What you need to know before you buy short-term health insurance

Short-term insurance is available year-round. But read the fine print.

Short-term health insurance is available year-round in most states
If you didn't get health insurance during open enrollment, short-term plans are available in most states. But it's important to read the fine print. Hero Images/Creative RF/Getty Images

Now that open enrollment has ended for 2016, the opportunity to purchase new individual coverage or switch from one plan to another is limited for the rest of the year. Most people will need a qualifying event in order to enroll, although Native Americans can enroll year-round in a plan through the exchange, and anyone eligible for Medicaid or CHIP can enroll at any time during the year.

Limited enrollment opportunities in the individual market apply both on and off the exchange.

But there are still some types of coverage that are available year-round. Plans that aren't regulated by the ACA can be purchased at any time, and are often quite inexpensive when compared with ACA-compliant major medical coverage. But it's important to be aware of the fine print when considering a non-ACA-compliant plan.

What are non-ACA-compliant plans?

Non-compliant plans include critical illness plans (ie, a plan that provides benefits if you're diagnosed with specific illnesses), some limited benefit indemnity plans, accident supplements (ie, plans that pay a limited amount if you're injured in an accident), dental/vision plans (pediatric dental coverage is regulated by the ACA, but adult dental coverage is not), and short-term health insurance.

Most of these coverage options were never designed to serve as stand-alone coverage - they were meant to be supplemental to a major medical health insurance plan (eg, a person with a high deductible might choose to also have an accident supplement that will cover her deductible in the even of an injury - but an accident supplement on its own would be wholly unsuitable if purchased as a person's only coverage).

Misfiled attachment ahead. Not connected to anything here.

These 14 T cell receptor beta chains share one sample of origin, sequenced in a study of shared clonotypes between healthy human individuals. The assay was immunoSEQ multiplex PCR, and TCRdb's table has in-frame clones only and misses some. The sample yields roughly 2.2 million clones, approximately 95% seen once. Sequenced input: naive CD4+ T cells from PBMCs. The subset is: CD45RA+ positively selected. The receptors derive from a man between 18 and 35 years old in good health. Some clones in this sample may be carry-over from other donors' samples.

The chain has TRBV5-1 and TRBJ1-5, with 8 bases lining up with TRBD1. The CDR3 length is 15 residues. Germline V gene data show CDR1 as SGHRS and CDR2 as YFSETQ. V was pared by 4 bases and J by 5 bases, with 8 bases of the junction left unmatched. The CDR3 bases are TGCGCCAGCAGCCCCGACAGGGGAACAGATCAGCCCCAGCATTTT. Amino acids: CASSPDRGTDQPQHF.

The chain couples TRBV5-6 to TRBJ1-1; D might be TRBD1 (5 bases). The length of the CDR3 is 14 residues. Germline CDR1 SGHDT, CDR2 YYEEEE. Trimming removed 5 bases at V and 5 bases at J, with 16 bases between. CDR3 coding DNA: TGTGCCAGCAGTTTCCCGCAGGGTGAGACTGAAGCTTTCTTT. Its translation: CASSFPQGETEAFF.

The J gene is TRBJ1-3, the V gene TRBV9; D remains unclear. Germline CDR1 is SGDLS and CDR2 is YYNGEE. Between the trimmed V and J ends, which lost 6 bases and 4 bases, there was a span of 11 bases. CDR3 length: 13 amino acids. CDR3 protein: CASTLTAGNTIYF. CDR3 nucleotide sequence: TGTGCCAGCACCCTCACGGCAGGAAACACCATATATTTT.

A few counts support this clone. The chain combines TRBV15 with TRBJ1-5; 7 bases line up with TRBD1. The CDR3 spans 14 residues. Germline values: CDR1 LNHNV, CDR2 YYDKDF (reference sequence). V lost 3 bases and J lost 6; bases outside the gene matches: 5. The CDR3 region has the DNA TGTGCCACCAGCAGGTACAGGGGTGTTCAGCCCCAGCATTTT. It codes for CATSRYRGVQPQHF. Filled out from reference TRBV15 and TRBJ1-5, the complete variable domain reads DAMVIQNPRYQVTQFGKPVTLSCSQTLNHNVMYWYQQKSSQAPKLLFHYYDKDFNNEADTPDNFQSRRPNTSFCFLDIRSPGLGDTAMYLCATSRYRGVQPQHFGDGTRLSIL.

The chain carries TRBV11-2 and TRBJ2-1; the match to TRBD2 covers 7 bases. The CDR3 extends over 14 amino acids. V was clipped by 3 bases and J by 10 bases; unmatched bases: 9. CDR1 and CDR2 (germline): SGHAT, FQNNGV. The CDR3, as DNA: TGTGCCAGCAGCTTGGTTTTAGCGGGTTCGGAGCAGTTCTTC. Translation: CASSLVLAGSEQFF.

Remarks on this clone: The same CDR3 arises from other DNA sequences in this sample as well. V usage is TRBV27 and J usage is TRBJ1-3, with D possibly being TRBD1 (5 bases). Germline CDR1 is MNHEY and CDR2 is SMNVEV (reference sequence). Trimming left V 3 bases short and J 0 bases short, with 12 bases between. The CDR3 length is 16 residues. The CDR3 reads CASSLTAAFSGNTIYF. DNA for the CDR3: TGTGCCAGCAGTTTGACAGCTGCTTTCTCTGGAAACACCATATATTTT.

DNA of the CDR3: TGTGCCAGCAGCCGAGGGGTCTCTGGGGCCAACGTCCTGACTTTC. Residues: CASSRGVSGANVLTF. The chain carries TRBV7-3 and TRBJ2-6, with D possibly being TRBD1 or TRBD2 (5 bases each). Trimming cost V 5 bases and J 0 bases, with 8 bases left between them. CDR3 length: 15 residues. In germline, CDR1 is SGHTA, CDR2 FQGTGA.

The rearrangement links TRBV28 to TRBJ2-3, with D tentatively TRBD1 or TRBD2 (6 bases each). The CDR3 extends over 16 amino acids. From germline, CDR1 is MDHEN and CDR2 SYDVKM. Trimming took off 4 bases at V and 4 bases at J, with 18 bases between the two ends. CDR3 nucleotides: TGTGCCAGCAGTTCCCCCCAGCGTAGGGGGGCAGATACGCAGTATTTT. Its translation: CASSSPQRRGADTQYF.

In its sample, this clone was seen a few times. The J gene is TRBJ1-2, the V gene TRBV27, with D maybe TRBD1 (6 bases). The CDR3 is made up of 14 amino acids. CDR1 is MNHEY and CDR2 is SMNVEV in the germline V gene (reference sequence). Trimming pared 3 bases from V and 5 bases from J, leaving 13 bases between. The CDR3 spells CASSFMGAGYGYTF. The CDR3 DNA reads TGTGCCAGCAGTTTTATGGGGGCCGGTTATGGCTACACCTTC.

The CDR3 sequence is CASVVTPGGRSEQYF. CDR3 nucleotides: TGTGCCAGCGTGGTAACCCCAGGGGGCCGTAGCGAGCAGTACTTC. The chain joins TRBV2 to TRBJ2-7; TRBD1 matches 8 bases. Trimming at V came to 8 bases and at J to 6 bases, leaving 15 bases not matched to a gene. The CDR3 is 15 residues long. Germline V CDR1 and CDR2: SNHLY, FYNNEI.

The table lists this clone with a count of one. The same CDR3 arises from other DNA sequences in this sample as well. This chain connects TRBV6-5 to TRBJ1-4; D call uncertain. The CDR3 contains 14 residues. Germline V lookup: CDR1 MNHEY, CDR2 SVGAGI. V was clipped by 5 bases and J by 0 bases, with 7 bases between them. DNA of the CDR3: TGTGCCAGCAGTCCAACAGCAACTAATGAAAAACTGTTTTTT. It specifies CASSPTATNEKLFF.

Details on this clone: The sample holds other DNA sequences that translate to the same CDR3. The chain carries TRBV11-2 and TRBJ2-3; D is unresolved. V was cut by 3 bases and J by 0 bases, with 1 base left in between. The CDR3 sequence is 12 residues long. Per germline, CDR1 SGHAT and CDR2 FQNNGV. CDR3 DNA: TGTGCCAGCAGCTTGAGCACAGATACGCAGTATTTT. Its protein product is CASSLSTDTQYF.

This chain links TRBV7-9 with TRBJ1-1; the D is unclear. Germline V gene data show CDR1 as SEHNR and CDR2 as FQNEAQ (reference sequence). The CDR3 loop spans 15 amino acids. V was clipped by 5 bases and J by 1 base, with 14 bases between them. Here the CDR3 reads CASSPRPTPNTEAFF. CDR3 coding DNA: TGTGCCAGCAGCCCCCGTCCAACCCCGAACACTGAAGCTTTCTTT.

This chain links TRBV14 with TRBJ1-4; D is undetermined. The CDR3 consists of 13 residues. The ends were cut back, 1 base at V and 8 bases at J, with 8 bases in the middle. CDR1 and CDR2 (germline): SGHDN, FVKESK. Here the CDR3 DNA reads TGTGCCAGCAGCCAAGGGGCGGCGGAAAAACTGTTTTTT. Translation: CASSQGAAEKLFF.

What you need to know about short-term insurance

But short-term insurance is designed to serve as stand-alone coverage - albeit only for a short time. Short term plans are usually available for a duration of one to six months, although any plan with a duration of less than 12 months (up to 364 days) is considered a short-term plan.

Because of its numerous limitations (described below), short-term health insurance is much less expensive than traditional major medical health insurance. And short-term health insurance is available for purchase year-round, without a specific open enrollment period (note that some states have prohibited the sale of short-term insurance).

But short-term insurance is not regulated by the ACA. As a result, there are several things to be aware of it you're considering purchasing a short-term plan:

  • Short-term plans don't have to cover the ACA's ten essential health benefits. Many short-term plans do not cover maternity care, behavioral health, or preventive care.
  • Short-term plans still have benefit maximums, even for services that are deemed essential health benefits under the ACA.